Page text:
US Manufacturing Activity Slows Sharply In July

Today’s ISM Manufacturing report—the first economic data point for July—reflects a sharp slowdown. Although the ISM index is still above 50, indicating growth, it fell to its lowest level in two years.

Given the current climate, no one can dismiss this as a statistical quirk. There are simply too many risks lurking. But neither should we jump to conclusions. Was the sharp deceleration in manufacturing activity last month a victim of fears over a potential default on Treasuries? If so, will the 11th hour deal to avert default revive the trend in the weeks and months ahead? No one really knows, of course, and so that leaves us to consider the numbers so far.
Based on the current data, it’s a mixed bag. For instance, consider how the ISM Manufacturing Index compares with the trend in three other metrics, as shown in the chart below. Clearly, the ISM has suffered a slowdown. Nonetheless, it still reflects growth by virtue of the above-50 reading, albeit by a hair at 50.9 for July. Somewhat more encouragingly, the stock market (S&P 500) still isn’t pricing in a new recession, as implied by equities’ trailing one-year return that’s still in positive territory. Recessions tend to be associated with negative year-over-year equity market performance and for the moment there’s still a tidy margin of comfort here via the S&P’s 17% gain vs. this time last year. Mr. Market, of course, makes mistakes at times and so that possibility can’t be ruled out.

Industrial production and new orders for durable goods are also higher on the year, although that doesn’t help much since both of these numbers are currenly updated only through June. As a result, the economic news in the days and weeks ahead deserve careful scrutiny for clues about the macro outlook.
Meantime, the latest point of statistical optimism remains last week’s drop in jobless claims. Today’s ISM report takes some of the shine off of any related hope that the next employment report will bail us out, but it’s not yet clear that the broad trend will succumb the full nine yards.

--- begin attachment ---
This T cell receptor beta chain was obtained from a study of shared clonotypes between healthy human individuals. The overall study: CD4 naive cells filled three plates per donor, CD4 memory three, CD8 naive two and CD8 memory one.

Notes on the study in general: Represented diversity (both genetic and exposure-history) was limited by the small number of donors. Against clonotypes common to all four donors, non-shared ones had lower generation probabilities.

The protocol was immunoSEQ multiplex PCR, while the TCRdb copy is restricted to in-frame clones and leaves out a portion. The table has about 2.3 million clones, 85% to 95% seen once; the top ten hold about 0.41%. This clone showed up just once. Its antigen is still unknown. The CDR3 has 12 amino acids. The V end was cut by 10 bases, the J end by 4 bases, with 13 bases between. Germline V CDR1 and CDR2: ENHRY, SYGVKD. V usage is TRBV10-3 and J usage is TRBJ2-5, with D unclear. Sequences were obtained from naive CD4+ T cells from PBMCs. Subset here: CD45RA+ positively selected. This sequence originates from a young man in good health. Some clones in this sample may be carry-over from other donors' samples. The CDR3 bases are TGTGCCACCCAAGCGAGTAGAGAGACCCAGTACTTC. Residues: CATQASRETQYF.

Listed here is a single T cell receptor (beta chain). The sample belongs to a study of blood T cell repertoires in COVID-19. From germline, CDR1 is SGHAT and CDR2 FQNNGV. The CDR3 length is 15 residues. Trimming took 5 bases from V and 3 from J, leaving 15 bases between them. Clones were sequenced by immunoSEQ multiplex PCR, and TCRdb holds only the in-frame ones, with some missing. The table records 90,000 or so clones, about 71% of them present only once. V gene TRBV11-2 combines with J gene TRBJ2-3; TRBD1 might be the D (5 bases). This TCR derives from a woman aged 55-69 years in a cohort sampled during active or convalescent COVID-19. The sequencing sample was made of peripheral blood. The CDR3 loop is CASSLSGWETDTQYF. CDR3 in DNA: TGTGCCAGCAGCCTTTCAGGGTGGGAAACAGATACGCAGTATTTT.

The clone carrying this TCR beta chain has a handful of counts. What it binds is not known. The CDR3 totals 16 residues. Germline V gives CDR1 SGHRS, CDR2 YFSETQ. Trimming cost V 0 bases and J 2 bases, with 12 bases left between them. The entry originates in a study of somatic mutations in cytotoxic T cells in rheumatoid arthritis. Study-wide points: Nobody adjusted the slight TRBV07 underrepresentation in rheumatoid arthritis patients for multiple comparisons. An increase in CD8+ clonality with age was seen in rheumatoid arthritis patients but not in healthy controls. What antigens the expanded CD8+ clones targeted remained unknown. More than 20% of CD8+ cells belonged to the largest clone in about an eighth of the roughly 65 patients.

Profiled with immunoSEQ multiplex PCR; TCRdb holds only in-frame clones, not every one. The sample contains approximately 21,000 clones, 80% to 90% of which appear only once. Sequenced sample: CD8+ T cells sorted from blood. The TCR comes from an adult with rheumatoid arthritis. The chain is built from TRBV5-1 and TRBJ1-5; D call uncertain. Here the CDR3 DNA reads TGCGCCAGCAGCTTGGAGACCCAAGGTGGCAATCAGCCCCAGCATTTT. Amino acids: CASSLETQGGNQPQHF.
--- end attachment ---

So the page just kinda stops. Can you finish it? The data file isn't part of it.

If the threat of a Treasury default is now off the table, if only temporarily, there’s hope that the uptick in clarity will bring a reprieve of sorts. Then again, expecting anything more than muddling through is probably expecting too much.
“These are the types of numbers that are consistent with what we saw with the GDP numbers,” Keith Hembre, chief economist at Nuveen Asset Management, says of this morning’s ISM update. “Absent a governmental shock, we would dredge forward with this stagnant economic performance. We’ll be mired in this 1 to 2 percent (growth) environment we have been in.”
In effect, we’re now suffering from a new slowdown in slow growth. “Manufacturing was really the one sector that was moving along quite nicely and now it’s decelerating,” notes John Silvia, chief economist at Wells Fargo Securities via Bloomberg. “Businesses have cut back on orders and employment because they are just not seeing the demand that they expected. The economy is just not picking up momentum in the second half.”
The question is whether the trend in the ISM report will find corroboration in the rest of July’s economic numbers. The first big clue arrives this Friday with the government’s employment report for July. According to, private sector job growth is due to pick up to a net rise of 100,000, or nearly double June’s sluggish pace. And the actual number is…